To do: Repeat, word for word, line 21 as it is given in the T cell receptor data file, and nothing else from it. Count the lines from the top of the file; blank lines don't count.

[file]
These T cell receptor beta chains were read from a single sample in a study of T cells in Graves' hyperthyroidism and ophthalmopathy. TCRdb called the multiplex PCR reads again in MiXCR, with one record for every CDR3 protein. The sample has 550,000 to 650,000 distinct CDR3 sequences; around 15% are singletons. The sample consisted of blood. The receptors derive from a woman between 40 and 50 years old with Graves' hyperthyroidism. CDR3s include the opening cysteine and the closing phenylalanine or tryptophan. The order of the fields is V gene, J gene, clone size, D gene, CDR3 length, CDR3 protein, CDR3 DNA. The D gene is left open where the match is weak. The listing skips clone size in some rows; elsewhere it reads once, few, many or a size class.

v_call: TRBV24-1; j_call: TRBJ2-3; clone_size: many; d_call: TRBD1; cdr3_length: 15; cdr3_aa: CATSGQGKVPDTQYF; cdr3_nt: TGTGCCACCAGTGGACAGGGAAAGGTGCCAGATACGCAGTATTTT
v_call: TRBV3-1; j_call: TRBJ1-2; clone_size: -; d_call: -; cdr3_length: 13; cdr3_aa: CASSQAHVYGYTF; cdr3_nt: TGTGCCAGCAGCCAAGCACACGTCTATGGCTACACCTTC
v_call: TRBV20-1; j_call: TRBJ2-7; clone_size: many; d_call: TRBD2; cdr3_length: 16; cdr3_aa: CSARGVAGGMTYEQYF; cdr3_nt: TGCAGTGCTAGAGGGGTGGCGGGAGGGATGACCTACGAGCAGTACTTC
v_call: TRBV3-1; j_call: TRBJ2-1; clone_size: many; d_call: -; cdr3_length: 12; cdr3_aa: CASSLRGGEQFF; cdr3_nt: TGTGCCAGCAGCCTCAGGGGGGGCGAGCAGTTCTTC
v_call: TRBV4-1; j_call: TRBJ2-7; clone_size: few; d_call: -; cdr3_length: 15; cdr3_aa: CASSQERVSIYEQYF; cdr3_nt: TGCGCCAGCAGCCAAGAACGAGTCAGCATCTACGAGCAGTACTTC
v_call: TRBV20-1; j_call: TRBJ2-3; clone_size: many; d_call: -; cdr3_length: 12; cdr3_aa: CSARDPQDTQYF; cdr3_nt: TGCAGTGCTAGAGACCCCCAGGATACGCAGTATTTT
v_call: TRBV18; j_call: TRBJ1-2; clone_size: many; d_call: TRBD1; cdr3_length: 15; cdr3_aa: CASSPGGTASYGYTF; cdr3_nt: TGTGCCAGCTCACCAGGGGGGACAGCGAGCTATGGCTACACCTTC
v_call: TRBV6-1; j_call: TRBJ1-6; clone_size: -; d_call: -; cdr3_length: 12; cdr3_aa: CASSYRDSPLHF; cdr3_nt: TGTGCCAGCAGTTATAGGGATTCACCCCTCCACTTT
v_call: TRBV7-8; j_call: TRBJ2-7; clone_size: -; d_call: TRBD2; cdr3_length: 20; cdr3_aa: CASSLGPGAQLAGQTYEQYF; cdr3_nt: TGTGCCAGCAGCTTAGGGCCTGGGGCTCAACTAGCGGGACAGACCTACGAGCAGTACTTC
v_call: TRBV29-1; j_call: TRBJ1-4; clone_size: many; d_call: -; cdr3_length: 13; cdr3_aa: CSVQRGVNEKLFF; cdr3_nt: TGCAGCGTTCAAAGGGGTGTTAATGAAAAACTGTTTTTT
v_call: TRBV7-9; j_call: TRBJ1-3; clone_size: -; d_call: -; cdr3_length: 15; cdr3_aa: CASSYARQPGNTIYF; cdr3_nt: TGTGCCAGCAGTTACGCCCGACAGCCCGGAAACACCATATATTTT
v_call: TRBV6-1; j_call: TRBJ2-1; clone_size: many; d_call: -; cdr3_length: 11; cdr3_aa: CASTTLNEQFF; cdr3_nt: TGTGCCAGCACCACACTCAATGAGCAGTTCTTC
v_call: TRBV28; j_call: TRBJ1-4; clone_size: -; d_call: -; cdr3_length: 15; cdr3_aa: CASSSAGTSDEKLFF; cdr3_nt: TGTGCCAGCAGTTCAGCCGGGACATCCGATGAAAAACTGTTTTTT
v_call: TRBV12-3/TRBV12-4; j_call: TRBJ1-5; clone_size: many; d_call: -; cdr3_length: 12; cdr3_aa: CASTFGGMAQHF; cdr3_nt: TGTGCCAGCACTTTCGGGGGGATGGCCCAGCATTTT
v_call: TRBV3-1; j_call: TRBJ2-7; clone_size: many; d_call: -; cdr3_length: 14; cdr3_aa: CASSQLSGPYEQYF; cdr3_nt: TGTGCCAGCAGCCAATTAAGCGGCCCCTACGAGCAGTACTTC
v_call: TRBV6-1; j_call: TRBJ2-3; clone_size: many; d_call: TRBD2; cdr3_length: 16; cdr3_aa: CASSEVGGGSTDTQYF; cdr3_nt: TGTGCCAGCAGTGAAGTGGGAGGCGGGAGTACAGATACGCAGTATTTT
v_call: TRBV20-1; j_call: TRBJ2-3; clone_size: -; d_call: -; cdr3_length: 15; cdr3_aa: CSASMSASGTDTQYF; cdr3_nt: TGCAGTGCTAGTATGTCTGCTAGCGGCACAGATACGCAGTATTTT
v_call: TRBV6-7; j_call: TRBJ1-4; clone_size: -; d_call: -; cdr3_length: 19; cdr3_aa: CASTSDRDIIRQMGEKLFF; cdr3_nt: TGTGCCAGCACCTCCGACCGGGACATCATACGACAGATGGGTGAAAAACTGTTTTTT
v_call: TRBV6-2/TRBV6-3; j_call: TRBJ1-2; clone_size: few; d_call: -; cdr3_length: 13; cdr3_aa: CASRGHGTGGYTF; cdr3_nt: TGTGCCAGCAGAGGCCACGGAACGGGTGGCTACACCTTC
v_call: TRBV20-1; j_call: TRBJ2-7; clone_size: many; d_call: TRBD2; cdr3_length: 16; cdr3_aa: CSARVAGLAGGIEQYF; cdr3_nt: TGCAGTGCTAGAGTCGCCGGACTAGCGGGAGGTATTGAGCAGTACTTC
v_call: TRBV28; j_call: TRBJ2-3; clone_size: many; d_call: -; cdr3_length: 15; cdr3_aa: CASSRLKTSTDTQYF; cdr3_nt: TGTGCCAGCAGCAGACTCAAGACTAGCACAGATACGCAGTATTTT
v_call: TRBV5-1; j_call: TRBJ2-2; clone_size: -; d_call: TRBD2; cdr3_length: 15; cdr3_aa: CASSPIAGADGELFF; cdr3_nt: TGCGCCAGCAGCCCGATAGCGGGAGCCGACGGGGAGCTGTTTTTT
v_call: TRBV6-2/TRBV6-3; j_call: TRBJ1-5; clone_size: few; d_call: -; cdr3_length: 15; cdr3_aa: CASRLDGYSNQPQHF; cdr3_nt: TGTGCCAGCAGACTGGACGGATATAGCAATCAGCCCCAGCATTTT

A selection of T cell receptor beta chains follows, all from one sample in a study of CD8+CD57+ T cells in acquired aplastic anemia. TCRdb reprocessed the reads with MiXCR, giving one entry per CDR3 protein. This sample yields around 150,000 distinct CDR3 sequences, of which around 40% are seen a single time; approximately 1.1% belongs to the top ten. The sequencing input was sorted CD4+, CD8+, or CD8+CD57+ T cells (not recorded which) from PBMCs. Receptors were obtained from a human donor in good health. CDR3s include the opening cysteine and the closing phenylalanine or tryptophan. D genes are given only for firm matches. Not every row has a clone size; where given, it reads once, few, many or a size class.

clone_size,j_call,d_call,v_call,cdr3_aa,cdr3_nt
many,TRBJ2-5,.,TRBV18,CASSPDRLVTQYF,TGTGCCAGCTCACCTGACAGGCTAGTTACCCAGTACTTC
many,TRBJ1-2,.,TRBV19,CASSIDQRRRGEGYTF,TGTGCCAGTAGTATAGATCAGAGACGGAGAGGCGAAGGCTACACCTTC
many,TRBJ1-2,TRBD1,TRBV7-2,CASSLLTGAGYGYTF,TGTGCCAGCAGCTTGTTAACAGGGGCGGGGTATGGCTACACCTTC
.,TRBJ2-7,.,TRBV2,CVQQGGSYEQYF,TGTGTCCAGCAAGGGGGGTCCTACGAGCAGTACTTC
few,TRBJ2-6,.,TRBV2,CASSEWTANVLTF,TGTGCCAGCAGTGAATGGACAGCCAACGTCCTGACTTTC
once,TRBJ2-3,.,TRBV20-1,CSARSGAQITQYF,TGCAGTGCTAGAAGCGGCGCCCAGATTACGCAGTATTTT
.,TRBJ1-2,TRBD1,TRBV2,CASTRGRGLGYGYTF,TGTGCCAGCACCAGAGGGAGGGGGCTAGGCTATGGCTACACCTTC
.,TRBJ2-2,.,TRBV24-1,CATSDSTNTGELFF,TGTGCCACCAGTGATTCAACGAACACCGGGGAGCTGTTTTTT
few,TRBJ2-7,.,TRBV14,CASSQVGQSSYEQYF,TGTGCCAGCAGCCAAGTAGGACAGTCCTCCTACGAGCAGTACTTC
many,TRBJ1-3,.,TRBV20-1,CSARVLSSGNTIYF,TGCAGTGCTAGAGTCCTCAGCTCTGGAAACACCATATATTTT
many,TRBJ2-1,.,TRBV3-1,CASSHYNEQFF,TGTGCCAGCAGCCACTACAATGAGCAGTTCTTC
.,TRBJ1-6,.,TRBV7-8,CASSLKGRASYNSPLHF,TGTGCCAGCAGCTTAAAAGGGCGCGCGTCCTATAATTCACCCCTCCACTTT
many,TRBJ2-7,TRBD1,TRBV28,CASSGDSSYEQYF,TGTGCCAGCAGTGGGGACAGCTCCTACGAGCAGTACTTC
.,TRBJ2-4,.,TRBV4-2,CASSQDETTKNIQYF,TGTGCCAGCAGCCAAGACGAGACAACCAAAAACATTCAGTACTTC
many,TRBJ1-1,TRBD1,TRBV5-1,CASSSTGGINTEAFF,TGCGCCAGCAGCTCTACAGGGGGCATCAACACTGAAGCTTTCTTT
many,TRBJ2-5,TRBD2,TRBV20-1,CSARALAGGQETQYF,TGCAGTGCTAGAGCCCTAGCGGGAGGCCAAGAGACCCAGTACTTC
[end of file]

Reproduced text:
v_call: TRBV20-1; j_call: TRBJ2-7; clone_size: many; d_call: TRBD2; cdr3_length: 16; cdr3_aa: CSARVAGLAGGIEQYF; cdr3_nt: TGCAGTGCTAGAGTCGCCGGACTAGCGGGAGGTATTGAGCAGTACTTC